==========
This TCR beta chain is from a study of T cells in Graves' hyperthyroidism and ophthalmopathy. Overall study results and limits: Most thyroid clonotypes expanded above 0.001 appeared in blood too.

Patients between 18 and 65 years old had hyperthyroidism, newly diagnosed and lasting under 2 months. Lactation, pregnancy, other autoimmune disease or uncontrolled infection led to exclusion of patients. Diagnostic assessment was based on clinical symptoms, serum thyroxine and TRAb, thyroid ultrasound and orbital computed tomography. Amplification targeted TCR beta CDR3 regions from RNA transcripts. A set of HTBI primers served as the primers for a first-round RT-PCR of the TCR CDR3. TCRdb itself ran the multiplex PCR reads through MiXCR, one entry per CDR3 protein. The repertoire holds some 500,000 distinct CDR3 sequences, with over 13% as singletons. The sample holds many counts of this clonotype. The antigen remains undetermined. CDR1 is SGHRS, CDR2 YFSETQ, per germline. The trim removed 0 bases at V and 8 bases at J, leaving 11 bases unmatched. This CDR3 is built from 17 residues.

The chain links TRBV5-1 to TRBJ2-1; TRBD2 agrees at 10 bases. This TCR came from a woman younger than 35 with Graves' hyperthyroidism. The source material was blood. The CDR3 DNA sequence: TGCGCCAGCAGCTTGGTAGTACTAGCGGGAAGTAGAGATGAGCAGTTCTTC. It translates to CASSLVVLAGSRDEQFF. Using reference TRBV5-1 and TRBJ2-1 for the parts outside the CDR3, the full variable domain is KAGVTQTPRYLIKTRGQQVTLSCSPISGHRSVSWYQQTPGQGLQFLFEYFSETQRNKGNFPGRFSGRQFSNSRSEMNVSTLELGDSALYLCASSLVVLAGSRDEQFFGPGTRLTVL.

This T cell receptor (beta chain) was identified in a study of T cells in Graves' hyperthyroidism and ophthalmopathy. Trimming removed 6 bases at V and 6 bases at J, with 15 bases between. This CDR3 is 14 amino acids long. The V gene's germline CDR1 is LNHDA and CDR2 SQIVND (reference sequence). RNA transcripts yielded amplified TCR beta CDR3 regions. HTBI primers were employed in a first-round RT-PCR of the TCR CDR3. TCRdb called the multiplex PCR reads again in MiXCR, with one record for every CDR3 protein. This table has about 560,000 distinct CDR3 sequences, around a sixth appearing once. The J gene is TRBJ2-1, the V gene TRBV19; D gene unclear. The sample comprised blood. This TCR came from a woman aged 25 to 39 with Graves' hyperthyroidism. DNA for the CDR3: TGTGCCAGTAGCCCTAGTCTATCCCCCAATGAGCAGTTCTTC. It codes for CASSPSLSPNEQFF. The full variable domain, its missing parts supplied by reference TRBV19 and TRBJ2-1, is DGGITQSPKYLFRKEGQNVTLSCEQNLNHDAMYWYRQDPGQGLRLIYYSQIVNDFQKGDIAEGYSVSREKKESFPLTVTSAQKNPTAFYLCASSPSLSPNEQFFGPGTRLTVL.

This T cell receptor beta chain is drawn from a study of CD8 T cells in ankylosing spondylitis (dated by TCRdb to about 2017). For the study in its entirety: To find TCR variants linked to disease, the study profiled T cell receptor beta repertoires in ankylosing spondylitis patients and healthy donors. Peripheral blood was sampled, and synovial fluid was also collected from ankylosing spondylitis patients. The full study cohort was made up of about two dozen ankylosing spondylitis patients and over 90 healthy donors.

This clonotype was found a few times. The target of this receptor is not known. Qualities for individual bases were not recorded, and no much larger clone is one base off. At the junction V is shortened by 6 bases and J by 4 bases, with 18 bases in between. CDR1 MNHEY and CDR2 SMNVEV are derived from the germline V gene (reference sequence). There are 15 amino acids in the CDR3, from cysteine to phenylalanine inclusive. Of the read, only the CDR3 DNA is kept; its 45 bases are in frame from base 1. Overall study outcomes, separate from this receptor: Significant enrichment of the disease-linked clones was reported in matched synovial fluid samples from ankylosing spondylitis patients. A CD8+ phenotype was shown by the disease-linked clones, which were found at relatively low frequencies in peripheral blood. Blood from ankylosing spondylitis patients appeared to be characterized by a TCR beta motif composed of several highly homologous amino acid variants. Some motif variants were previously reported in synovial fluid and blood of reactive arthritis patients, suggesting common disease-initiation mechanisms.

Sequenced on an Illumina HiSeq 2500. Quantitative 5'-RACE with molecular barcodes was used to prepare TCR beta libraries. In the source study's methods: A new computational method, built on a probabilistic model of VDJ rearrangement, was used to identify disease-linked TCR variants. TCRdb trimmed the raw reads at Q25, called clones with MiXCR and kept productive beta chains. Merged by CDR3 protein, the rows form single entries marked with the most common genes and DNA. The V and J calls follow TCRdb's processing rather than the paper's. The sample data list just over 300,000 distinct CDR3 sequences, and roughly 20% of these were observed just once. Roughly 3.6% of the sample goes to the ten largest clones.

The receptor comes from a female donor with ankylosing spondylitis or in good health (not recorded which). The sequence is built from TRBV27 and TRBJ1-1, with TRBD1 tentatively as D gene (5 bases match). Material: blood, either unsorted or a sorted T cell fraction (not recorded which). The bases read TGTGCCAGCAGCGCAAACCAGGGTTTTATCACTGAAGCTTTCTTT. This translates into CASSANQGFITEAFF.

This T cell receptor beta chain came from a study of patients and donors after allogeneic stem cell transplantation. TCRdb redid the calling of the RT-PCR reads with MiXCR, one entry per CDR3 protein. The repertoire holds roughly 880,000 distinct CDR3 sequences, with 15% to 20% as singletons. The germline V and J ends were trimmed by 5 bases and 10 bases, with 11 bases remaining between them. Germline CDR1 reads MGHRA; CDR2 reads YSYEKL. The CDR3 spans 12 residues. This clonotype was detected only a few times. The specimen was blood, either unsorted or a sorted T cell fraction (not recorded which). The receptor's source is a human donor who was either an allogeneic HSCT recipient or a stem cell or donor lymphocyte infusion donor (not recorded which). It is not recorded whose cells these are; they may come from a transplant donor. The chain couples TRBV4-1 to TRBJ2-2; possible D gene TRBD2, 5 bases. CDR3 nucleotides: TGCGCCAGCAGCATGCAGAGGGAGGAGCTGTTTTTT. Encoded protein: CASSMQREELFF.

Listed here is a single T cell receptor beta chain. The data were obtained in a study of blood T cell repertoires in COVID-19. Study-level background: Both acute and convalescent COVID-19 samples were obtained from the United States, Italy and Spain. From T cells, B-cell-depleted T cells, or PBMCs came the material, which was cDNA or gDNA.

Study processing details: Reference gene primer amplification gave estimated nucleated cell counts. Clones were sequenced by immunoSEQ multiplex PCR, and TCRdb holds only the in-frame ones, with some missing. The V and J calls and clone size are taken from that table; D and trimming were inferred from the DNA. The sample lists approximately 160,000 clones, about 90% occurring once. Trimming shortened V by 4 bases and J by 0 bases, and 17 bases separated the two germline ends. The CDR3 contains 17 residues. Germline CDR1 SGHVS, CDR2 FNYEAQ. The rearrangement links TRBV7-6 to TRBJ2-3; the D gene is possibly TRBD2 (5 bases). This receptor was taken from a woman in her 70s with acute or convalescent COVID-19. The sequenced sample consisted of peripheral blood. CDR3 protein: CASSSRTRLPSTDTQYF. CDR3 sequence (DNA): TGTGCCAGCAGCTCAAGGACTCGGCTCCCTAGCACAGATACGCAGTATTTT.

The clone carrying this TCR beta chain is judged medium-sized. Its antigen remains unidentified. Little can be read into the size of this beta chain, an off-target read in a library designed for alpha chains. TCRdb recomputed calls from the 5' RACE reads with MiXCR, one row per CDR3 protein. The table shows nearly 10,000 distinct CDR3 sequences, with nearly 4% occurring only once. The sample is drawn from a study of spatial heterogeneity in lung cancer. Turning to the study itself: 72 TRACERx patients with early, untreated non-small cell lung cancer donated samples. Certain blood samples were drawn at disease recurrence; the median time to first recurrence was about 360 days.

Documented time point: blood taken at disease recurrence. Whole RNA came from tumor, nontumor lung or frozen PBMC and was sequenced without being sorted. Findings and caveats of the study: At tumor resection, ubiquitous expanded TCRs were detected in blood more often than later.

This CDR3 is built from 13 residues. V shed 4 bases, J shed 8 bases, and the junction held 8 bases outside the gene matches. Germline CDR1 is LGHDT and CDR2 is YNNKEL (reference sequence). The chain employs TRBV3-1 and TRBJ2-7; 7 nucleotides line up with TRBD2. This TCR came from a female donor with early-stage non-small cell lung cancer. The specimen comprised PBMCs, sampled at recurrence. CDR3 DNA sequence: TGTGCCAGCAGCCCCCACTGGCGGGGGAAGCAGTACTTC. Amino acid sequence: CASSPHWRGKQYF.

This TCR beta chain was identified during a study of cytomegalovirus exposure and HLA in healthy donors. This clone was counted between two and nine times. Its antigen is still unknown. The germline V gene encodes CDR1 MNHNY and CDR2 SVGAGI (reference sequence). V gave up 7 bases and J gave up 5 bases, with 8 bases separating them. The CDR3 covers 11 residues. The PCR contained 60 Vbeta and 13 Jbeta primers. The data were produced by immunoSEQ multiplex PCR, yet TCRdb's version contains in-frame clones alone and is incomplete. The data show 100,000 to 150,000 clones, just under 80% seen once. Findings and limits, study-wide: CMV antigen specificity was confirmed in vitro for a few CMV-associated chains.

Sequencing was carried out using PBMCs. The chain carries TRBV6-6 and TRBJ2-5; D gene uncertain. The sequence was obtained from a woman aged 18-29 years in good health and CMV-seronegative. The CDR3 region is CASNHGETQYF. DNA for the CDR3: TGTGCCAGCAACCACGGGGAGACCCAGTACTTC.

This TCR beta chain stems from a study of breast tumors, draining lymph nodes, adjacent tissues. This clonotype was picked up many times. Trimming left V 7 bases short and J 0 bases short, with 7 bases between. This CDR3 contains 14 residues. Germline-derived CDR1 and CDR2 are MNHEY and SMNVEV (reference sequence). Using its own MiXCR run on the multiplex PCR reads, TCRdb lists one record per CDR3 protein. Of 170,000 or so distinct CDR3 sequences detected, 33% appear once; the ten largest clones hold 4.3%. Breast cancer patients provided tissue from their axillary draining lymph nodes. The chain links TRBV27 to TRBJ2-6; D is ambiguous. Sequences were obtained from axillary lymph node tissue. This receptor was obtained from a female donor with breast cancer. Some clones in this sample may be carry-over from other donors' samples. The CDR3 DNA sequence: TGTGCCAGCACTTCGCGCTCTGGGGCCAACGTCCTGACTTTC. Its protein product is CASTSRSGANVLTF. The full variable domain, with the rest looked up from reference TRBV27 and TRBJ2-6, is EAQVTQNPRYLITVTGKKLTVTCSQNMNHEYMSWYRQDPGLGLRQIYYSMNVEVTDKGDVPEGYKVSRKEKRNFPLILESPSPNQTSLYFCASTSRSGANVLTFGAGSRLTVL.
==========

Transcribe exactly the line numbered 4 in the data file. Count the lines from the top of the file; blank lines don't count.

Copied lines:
This T cell receptor (beta chain) was identified in a study of T cells in Graves' hyperthyroidism and ophthalmopathy. Trimming removed 6 bases at V and 6 bases at J, with 15 bases between. This CDR3 is 14 amino acids long. The V gene's germline CDR1 is LNHDA and CDR2 SQIVND (reference sequence). RNA transcripts yielded amplified TCR beta CDR3 regions. HTBI primers were employed in a first-round RT-PCR of the TCR CDR3. TCRdb called the multiplex PCR reads again in MiXCR, with one record for every CDR3 protein. This table has about 560,000 distinct CDR3 sequences, around a sixth appearing once. The J gene is TRBJ2-1, the V gene TRBV19; D gene unclear. The sample comprised blood. This TCR came from a woman aged 25 to 39 with Graves' hyperthyroidism. DNA for the CDR3: TGTGCCAGTAGCCCTAGTCTATCCCCCAATGAGCAGTTCTTC. It codes for CASSPSLSPNEQFF. The full variable domain, its missing parts supplied by reference TRBV19 and TRBJ2-1, is DGGITQSPKYLFRKEGQNVTLSCEQNLNHDAMYWYRQDPGQGLRLIYYSQIVNDFQKGDIAEGYSVSREKKESFPLTVTSAQKNPTAFYLCASSPSLSPNEQFFGPGTRLTVL.